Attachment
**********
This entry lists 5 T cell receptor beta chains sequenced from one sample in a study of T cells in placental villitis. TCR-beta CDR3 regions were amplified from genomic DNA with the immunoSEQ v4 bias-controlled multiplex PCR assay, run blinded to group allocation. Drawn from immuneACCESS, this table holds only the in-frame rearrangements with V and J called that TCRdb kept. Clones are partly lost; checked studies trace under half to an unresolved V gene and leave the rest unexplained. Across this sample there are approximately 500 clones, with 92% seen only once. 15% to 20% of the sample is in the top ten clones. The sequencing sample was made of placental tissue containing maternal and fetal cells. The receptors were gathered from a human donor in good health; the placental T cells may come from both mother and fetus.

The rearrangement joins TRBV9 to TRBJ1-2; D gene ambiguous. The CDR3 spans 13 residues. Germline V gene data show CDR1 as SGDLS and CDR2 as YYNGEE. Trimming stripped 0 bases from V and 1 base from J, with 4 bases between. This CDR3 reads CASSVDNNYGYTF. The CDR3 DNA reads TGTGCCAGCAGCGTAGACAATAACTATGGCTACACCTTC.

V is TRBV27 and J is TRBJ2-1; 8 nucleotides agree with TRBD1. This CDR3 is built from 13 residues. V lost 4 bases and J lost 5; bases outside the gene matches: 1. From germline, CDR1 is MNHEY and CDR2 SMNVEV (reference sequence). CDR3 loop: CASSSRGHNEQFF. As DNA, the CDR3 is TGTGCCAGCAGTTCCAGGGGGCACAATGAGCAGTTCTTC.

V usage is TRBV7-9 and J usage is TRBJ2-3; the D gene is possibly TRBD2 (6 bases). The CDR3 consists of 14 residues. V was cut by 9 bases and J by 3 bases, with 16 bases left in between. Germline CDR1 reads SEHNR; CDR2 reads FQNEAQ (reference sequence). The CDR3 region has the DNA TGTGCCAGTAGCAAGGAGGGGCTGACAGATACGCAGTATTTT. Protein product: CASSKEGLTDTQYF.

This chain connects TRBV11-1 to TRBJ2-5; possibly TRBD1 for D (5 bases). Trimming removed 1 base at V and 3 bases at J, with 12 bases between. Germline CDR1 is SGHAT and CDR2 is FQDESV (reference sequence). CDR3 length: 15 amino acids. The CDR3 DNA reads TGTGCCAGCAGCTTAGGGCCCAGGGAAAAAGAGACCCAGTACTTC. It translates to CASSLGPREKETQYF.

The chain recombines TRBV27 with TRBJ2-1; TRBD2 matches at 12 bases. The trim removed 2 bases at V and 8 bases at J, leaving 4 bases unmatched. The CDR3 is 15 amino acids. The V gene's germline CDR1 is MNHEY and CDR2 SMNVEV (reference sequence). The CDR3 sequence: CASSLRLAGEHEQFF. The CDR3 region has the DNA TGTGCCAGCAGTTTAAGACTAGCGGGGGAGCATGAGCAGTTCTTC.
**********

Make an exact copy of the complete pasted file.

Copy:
This entry lists 5 T cell receptor beta chains sequenced from one sample in a study of T cells in placental villitis. TCR-beta CDR3 regions were amplified from genomic DNA with the immunoSEQ v4 bias-controlled multiplex PCR assay, run blinded to group allocation. Drawn from immuneACCESS, this table holds only the in-frame rearrangements with V and J called that TCRdb kept. Clones are partly lost; checked studies trace under half to an unresolved V gene and leave the rest unexplained. Across this sample there are approximately 500 clones, with 92% seen only once. 15% to 20% of the sample is in the top ten clones. The sequencing sample was made of placental tissue containing maternal and fetal cells. The receptors were gathered from a human donor in good health; the placental T cells may come from both mother and fetus.

The rearrangement joins TRBV9 to TRBJ1-2; D gene ambiguous. The CDR3 spans 13 residues. Germline V gene data show CDR1 as SGDLS and CDR2 as YYNGEE. Trimming stripped 0 bases from V and 1 base from J, with 4 bases between. This CDR3 reads CASSVDNNYGYTF. The CDR3 DNA reads TGTGCCAGCAGCGTAGACAATAACTATGGCTACACCTTC.

V is TRBV27 and J is TRBJ2-1; 8 nucleotides agree with TRBD1. This CDR3 is built from 13 residues. V lost 4 bases and J lost 5; bases outside the gene matches: 1. From germline, CDR1 is MNHEY and CDR2 SMNVEV (reference sequence). CDR3 loop: CASSSRGHNEQFF. As DNA, the CDR3 is TGTGCCAGCAGTTCCAGGGGGCACAATGAGCAGTTCTTC.

V usage is TRBV7-9 and J usage is TRBJ2-3; the D gene is possibly TRBD2 (6 bases). The CDR3 consists of 14 residues. V was cut by 9 bases and J by 3 bases, with 16 bases left in between. Germline CDR1 reads SEHNR; CDR2 reads FQNEAQ (reference sequence). The CDR3 region has the DNA TGTGCCAGTAGCAAGGAGGGGCTGACAGATACGCAGTATTTT. Protein product: CASSKEGLTDTQYF.

This chain connects TRBV11-1 to TRBJ2-5; possibly TRBD1 for D (5 bases). Trimming removed 1 base at V and 3 bases at J, with 12 bases between. Germline CDR1 is SGHAT and CDR2 is FQDESV (reference sequence). CDR3 length: 15 amino acids. The CDR3 DNA reads TGTGCCAGCAGCTTAGGGCCCAGGGAAAAAGAGACCCAGTACTTC. It translates to CASSLGPREKETQYF.

The chain recombines TRBV27 with TRBJ2-1; TRBD2 matches at 12 bases. The trim removed 2 bases at V and 8 bases at J, leaving 4 bases unmatched. The CDR3 is 15 amino acids. The V gene's germline CDR1 is MNHEY and CDR2 SMNVEV (reference sequence). The CDR3 sequence: CASSLRLAGEHEQFF. The CDR3 region has the DNA TGTGCCAGCAGTTTAAGACTAGCGGGGGAGCATGAGCAGTTCTTC.